On this #NaturallyMindful Monday, I want to share a bit about my journey with physical nourishment, both as it relates to my health and my social consciousness towards the environment. This post feels raw to me in terms of spirituality, as I don’t think I’m at a place where my spirituality is fully integrated into my eating behaviors and vice versa. Rather than pretend that I’ve arrived at some place of awareness and higher knowledge, I intend to create a dialogue about the struggle many of us have with eating and food and narrate where I’ve tread thus far.
I was a relatively normal weight as a child and don’t remember any particular issues with food. Everything changed when I hit puberty. I was an early bloomer and started to gain a bit of weight. Given my need for control, I decided to put an end to that right there. I started eating 500 calories a day and dropped below 100 pounds. I gave up most meats during this time as a way to avoid having to eat food others were cooking. Then I began a kind of binge-purge cycle as starvation set in. I was eventually shamed into eating more after my family discovered my purging, but my relationship with food and my body was still completely distorted.
The Junk Food Vegetarian
Once I went to college, I became a lacto-ovo vegetarian. There were very few vegetables involved in this affair. Mostly I ate pizza, cereal with chocolate milk, and bagels with cream cheese. You know, all the food groups! I gained weight and spent a lot of time thinking about my next meal. A positive development here is that I started cooking for others and discovered they liked my way of preparing food.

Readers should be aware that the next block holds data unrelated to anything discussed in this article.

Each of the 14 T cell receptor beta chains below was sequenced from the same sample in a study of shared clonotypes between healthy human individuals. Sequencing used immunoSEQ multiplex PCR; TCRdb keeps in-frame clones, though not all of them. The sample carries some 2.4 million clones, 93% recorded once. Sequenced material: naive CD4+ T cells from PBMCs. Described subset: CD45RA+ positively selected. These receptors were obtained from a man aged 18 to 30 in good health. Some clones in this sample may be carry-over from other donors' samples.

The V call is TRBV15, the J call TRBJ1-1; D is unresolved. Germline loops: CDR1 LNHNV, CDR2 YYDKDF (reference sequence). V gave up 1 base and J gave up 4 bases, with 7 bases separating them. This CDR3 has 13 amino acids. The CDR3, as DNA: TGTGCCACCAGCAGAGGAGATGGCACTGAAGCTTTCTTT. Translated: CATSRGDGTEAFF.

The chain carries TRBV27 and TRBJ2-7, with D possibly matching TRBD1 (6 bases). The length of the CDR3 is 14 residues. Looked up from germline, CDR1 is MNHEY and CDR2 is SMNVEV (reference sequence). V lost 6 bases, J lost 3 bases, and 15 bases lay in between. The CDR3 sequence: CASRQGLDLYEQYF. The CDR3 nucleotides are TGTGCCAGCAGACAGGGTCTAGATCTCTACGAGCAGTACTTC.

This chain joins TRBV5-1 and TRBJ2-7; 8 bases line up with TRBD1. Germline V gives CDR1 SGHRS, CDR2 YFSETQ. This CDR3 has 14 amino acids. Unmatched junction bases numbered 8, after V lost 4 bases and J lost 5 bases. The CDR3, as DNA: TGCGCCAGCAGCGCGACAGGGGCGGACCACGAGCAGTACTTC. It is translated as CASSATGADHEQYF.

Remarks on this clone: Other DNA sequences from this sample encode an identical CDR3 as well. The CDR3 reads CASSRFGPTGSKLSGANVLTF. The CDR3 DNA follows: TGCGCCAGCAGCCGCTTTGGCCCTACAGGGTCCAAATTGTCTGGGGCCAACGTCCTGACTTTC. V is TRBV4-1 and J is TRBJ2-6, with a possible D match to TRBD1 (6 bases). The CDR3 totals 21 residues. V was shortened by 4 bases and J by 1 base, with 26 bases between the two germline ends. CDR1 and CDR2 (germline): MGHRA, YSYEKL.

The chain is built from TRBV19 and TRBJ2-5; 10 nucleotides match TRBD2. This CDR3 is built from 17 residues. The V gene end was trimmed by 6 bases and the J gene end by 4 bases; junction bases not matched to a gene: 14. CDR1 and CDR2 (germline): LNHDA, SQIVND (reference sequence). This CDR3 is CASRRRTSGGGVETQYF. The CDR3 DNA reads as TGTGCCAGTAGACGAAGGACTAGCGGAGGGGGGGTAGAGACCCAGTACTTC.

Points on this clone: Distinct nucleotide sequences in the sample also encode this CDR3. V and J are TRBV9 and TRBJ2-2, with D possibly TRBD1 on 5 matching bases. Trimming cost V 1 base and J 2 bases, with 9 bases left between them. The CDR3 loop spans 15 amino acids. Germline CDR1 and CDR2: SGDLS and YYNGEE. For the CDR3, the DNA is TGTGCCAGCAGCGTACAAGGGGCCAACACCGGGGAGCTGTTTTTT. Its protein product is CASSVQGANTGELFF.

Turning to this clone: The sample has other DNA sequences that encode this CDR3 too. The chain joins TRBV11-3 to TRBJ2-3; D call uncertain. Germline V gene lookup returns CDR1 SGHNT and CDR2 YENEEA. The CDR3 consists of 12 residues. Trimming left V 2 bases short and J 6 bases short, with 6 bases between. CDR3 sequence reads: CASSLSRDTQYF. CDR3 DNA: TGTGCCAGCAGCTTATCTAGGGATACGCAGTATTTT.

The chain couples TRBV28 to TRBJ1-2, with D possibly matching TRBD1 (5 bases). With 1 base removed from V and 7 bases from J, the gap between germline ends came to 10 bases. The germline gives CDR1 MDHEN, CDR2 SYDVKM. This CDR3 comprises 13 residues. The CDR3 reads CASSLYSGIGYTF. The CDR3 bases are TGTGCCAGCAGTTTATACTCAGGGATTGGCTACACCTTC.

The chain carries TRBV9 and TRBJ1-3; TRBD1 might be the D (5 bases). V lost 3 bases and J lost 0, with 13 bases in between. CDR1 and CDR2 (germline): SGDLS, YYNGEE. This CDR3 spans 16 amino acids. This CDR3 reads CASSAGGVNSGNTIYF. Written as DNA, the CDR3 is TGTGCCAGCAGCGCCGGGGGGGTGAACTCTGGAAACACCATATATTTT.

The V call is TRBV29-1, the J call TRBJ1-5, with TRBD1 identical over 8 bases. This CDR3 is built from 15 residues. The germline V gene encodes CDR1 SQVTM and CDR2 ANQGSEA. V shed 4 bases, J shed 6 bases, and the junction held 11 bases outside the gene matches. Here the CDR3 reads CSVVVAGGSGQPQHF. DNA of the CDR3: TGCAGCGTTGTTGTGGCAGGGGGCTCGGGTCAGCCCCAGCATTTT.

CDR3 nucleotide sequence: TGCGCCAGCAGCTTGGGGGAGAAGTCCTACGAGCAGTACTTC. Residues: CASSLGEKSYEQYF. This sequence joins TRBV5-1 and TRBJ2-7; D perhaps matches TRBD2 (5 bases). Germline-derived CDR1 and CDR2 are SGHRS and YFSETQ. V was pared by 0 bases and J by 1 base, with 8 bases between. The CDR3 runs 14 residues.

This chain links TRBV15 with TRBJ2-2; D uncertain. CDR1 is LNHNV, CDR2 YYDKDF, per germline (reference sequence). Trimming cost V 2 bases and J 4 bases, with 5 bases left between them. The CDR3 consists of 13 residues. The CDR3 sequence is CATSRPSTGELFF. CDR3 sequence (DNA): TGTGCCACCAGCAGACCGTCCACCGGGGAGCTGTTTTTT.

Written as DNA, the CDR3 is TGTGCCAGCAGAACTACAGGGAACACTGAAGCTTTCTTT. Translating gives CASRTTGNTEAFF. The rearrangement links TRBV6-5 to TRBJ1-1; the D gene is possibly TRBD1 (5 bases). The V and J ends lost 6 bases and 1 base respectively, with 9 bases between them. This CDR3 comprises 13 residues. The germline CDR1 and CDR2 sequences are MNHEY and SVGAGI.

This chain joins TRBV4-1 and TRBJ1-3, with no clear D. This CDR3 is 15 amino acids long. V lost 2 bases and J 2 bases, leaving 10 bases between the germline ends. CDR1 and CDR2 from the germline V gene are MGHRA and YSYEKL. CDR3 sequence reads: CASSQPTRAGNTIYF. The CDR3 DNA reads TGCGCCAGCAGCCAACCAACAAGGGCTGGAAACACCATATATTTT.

More Beer, Please!
I started drinking during college and this tipped me into obesity. I would eat three meals a day, go out and get wasted, and come home to cook an entire meal at 2 am. My weight went up to over 200 pounds. I’ve always thought of this as my “happy time,” because I was so out of touch with myself that I didn’t have as much anxiety and depression as I normally do.
I also reintroduced meat into my diet, brilliantly eating a multi-course meal at Chili’s including ribs after fasting for three days. There was much pain from that stunt, but I was living it up. I would consider myself to have been addicted to food (and abusing alcohol) during this time. It “worked” to make me feel better temporarily, but would have caused serious health problems if I’d stayed at that point. I think some of the chronic conditions I have now were likely started by or at least exacerbated by my behaviors.
Balance, Balance, Balance
For at least a decade, I began a hilly ride up and down the weight charts and through diet after diet. I lost 80 pounds at one point, then gained 30 back, and kept going up and down. The positive side of this ride was that I was eating an amount that was closer to what my body needed, and my weight swings became somewhat less dramatic over time. I started to eat less sugar as well which helped to reduce some of my cravings. When I religiously counted my calories, I lost pounds and maintained my weight. As soon as that stopped, the pounds came back.
The other change during this time is that I established a regular exercise routine that I have now followed for four years or so and think has become integrated into who I am. I use workout videos five times a week and walk my dog at least three times a day. As a result, I’ve gained muscle tone and improved my physical stamina.